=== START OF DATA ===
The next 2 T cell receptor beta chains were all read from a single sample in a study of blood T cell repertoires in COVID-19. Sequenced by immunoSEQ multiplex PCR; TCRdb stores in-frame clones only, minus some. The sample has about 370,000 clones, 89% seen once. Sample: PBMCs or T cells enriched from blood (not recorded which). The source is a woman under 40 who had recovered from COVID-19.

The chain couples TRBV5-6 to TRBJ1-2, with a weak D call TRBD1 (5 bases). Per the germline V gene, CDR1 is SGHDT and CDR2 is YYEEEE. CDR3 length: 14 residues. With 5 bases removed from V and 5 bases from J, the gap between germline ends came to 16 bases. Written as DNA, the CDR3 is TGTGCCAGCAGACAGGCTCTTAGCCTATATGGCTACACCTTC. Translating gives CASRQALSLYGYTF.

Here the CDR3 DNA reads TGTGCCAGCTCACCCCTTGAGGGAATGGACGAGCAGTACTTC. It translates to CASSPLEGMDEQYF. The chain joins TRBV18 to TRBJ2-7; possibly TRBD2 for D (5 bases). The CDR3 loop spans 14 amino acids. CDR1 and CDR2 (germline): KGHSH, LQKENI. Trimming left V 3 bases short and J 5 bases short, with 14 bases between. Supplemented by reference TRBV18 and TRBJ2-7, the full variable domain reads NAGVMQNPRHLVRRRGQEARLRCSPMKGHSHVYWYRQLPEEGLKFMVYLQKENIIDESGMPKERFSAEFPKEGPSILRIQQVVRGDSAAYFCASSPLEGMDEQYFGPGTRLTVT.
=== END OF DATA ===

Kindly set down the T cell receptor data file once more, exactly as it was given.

The next 2 T cell receptor beta chains were all read from a single sample in a study of blood T cell repertoires in COVID-19. Sequenced by immunoSEQ multiplex PCR; TCRdb stores in-frame clones only, minus some. The sample has about 370,000 clones, 89% seen once. Sample: PBMCs or T cells enriched from blood (not recorded which). The source is a woman under 40 who had recovered from COVID-19.

The chain couples TRBV5-6 to TRBJ1-2, with a weak D call TRBD1 (5 bases). Per the germline V gene, CDR1 is SGHDT and CDR2 is YYEEEE. CDR3 length: 14 residues. With 5 bases removed from V and 5 bases from J, the gap between germline ends came to 16 bases. Written as DNA, the CDR3 is TGTGCCAGCAGACAGGCTCTTAGCCTATATGGCTACACCTTC. Translating gives CASRQALSLYGYTF.

Here the CDR3 DNA reads TGTGCCAGCTCACCCCTTGAGGGAATGGACGAGCAGTACTTC. It translates to CASSPLEGMDEQYF. The chain joins TRBV18 to TRBJ2-7; possibly TRBD2 for D (5 bases). The CDR3 loop spans 14 amino acids. CDR1 and CDR2 (germline): KGHSH, LQKENI. Trimming left V 3 bases short and J 5 bases short, with 14 bases between. Supplemented by reference TRBV18 and TRBJ2-7, the full variable domain reads NAGVMQNPRHLVRRRGQEARLRCSPMKGHSHVYWYRQLPEEGLKFMVYLQKENIIDESGMPKERFSAEFPKEGPSILRIQQVVRGDSAAYFCASSPLEGMDEQYFGPGTRLTVT.